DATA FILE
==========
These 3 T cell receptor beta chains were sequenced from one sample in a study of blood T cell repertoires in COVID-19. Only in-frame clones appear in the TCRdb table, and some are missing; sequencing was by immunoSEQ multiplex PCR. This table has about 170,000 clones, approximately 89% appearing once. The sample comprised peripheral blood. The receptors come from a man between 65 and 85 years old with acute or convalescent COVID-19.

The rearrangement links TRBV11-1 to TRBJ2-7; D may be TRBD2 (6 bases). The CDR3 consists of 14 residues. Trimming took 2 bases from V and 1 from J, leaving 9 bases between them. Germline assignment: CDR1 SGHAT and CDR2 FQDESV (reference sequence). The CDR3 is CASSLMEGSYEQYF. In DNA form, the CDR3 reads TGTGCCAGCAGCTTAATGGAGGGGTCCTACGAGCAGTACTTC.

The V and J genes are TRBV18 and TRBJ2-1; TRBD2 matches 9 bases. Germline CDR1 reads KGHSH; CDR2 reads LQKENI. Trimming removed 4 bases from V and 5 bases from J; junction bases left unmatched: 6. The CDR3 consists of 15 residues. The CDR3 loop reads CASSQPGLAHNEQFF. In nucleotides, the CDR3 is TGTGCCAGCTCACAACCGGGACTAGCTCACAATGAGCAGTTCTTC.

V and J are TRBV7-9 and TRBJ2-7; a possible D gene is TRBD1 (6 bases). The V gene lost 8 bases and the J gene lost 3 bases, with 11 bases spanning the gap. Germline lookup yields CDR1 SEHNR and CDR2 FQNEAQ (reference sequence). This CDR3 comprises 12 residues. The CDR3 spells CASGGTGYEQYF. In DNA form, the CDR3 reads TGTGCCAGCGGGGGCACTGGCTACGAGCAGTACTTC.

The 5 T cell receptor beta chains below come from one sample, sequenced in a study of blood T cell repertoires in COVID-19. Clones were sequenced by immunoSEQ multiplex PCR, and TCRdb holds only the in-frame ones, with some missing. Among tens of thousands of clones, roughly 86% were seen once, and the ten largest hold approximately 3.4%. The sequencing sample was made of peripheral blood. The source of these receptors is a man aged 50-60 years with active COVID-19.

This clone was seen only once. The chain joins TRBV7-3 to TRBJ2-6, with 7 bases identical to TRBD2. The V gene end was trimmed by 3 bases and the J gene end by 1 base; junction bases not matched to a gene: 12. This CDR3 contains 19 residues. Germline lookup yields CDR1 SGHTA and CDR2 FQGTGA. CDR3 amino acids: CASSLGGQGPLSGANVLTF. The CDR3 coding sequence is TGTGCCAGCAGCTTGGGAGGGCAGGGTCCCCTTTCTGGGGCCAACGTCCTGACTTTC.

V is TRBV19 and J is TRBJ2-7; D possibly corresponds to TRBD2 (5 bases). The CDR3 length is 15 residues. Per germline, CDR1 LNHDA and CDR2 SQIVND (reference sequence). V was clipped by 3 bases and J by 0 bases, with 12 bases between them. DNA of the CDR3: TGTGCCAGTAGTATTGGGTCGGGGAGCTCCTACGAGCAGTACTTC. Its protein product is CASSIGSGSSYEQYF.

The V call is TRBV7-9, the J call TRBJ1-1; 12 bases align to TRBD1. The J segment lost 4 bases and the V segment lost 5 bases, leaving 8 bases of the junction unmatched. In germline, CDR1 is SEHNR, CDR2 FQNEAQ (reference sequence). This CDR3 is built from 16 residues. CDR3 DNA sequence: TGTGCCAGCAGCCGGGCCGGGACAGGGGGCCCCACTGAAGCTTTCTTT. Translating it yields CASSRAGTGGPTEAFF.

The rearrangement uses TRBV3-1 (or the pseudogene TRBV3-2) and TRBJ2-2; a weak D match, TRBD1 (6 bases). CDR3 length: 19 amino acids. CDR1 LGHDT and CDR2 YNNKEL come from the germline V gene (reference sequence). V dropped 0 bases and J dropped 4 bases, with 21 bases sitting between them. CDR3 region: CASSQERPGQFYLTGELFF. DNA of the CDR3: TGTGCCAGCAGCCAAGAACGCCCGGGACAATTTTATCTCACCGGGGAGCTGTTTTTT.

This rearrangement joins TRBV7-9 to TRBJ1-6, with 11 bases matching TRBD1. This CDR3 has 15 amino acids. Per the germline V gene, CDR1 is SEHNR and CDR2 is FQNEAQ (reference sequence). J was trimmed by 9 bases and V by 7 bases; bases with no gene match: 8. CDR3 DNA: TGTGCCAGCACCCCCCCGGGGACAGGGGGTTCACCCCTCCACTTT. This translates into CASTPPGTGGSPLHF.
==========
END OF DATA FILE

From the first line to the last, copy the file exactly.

These 3 T cell receptor beta chains were sequenced from one sample in a study of blood T cell repertoires in COVID-19. Only in-frame clones appear in the TCRdb table, and some are missing; sequencing was by immunoSEQ multiplex PCR. This table has about 170,000 clones, approximately 89% appearing once. The sample comprised peripheral blood. The receptors come from a man between 65 and 85 years old with acute or convalescent COVID-19.

The rearrangement links TRBV11-1 to TRBJ2-7; D may be TRBD2 (6 bases). The CDR3 consists of 14 residues. Trimming took 2 bases from V and 1 from J, leaving 9 bases between them. Germline assignment: CDR1 SGHAT and CDR2 FQDESV (reference sequence). The CDR3 is CASSLMEGSYEQYF. In DNA form, the CDR3 reads TGTGCCAGCAGCTTAATGGAGGGGTCCTACGAGCAGTACTTC.

The V and J genes are TRBV18 and TRBJ2-1; TRBD2 matches 9 bases. Germline CDR1 reads KGHSH; CDR2 reads LQKENI. Trimming removed 4 bases from V and 5 bases from J; junction bases left unmatched: 6. The CDR3 consists of 15 residues. The CDR3 loop reads CASSQPGLAHNEQFF. In nucleotides, the CDR3 is TGTGCCAGCTCACAACCGGGACTAGCTCACAATGAGCAGTTCTTC.

V and J are TRBV7-9 and TRBJ2-7; a possible D gene is TRBD1 (6 bases). The V gene lost 8 bases and the J gene lost 3 bases, with 11 bases spanning the gap. Germline lookup yields CDR1 SEHNR and CDR2 FQNEAQ (reference sequence). This CDR3 comprises 12 residues. The CDR3 spells CASGGTGYEQYF. In DNA form, the CDR3 reads TGTGCCAGCGGGGGCACTGGCTACGAGCAGTACTTC.

The 5 T cell receptor beta chains below come from one sample, sequenced in a study of blood T cell repertoires in COVID-19. Clones were sequenced by immunoSEQ multiplex PCR, and TCRdb holds only the in-frame ones, with some missing. Among tens of thousands of clones, roughly 86% were seen once, and the ten largest hold approximately 3.4%. The sequencing sample was made of peripheral blood. The source of these receptors is a man aged 50-60 years with active COVID-19.

This clone was seen only once. The chain joins TRBV7-3 to TRBJ2-6, with 7 bases identical to TRBD2. The V gene end was trimmed by 3 bases and the J gene end by 1 base; junction bases not matched to a gene: 12. This CDR3 contains 19 residues. Germline lookup yields CDR1 SGHTA and CDR2 FQGTGA. CDR3 amino acids: CASSLGGQGPLSGANVLTF. The CDR3 coding sequence is TGTGCCAGCAGCTTGGGAGGGCAGGGTCCCCTTTCTGGGGCCAACGTCCTGACTTTC.

V is TRBV19 and J is TRBJ2-7; D possibly corresponds to TRBD2 (5 bases). The CDR3 length is 15 residues. Per germline, CDR1 LNHDA and CDR2 SQIVND (reference sequence). V was clipped by 3 bases and J by 0 bases, with 12 bases between them. DNA of the CDR3: TGTGCCAGTAGTATTGGGTCGGGGAGCTCCTACGAGCAGTACTTC. Its protein product is CASSIGSGSSYEQYF.

The V call is TRBV7-9, the J call TRBJ1-1; 12 bases align to TRBD1. The J segment lost 4 bases and the V segment lost 5 bases, leaving 8 bases of the junction unmatched. In germline, CDR1 is SEHNR, CDR2 FQNEAQ (reference sequence). This CDR3 is built from 16 residues. CDR3 DNA sequence: TGTGCCAGCAGCCGGGCCGGGACAGGGGGCCCCACTGAAGCTTTCTTT. Translating it yields CASSRAGTGGPTEAFF.

The rearrangement uses TRBV3-1 (or the pseudogene TRBV3-2) and TRBJ2-2; a weak D match, TRBD1 (6 bases). CDR3 length: 19 amino acids. CDR1 LGHDT and CDR2 YNNKEL come from the germline V gene (reference sequence). V dropped 0 bases and J dropped 4 bases, with 21 bases sitting between them. CDR3 region: CASSQERPGQFYLTGELFF. DNA of the CDR3: TGTGCCAGCAGCCAAGAACGCCCGGGACAATTTTATCTCACCGGGGAGCTGTTTTTT.

This rearrangement joins TRBV7-9 to TRBJ1-6, with 11 bases matching TRBD1. This CDR3 has 15 amino acids. Per the germline V gene, CDR1 is SEHNR and CDR2 is FQNEAQ (reference sequence). J was trimmed by 9 bases and V by 7 bases; bases with no gene match: 8. CDR3 DNA: TGTGCCAGCACCCCCCCGGGGACAGGGGGTTCACCCCTCCACTTT. This translates into CASTPPGTGGSPLHF.